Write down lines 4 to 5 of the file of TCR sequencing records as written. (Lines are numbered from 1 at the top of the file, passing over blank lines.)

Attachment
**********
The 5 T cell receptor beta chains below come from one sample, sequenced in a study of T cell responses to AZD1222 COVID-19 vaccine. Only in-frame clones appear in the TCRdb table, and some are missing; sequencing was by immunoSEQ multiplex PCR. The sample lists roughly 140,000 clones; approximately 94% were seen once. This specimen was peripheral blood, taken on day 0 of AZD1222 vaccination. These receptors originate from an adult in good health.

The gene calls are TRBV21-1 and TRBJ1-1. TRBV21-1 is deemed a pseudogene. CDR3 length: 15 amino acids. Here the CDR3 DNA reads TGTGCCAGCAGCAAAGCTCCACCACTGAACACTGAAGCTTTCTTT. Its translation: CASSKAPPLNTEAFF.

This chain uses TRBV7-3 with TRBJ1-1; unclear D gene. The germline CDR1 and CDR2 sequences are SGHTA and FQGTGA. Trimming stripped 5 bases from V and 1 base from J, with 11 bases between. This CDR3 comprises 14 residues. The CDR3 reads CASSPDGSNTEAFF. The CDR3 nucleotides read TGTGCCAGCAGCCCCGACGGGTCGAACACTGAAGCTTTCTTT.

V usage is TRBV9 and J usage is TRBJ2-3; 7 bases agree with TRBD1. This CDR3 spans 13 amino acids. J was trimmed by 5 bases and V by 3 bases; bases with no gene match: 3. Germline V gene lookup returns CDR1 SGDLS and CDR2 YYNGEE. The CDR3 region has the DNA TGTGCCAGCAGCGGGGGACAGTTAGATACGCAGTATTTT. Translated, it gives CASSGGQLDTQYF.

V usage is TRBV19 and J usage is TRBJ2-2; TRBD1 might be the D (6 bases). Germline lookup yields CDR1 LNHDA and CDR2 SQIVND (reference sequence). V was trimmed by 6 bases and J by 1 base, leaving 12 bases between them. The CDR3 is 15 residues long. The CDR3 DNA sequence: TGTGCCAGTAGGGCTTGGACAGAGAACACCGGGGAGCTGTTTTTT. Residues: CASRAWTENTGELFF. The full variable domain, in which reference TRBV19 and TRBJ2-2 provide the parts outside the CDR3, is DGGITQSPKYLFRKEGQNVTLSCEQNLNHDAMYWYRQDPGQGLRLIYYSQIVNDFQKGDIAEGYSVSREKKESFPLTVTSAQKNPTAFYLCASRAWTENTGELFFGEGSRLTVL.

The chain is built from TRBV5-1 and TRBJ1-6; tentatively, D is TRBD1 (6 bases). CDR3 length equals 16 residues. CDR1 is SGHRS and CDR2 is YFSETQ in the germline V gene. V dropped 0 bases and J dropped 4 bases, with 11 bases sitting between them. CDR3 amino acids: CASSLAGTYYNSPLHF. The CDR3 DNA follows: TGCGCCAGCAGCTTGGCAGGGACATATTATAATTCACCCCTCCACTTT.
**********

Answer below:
V usage is TRBV9 and J usage is TRBJ2-3; 7 bases agree with TRBD1. This CDR3 spans 13 amino acids. J was trimmed by 5 bases and V by 3 bases; bases with no gene match: 3. Germline V gene lookup returns CDR1 SGDLS and CDR2 YYNGEE. The CDR3 region has the DNA TGTGCCAGCAGCGGGGGACAGTTAGATACGCAGTATTTT. Translated, it gives CASSGGQLDTQYF.

V usage is TRBV19 and J usage is TRBJ2-2; TRBD1 might be the D (6 bases). Germline lookup yields CDR1 LNHDA and CDR2 SQIVND (reference sequence). V was trimmed by 6 bases and J by 1 base, leaving 12 bases between them. The CDR3 is 15 residues long. The CDR3 DNA sequence: TGTGCCAGTAGGGCTTGGACAGAGAACACCGGGGAGCTGTTTTTT. Residues: CASRAWTENTGELFF. The full variable domain, in which reference TRBV19 and TRBJ2-2 provide the parts outside the CDR3, is DGGITQSPKYLFRKEGQNVTLSCEQNLNHDAMYWYRQDPGQGLRLIYYSQIVNDFQKGDIAEGYSVSREKKESFPLTVTSAQKNPTAFYLCASRAWTENTGELFFGEGSRLTVL.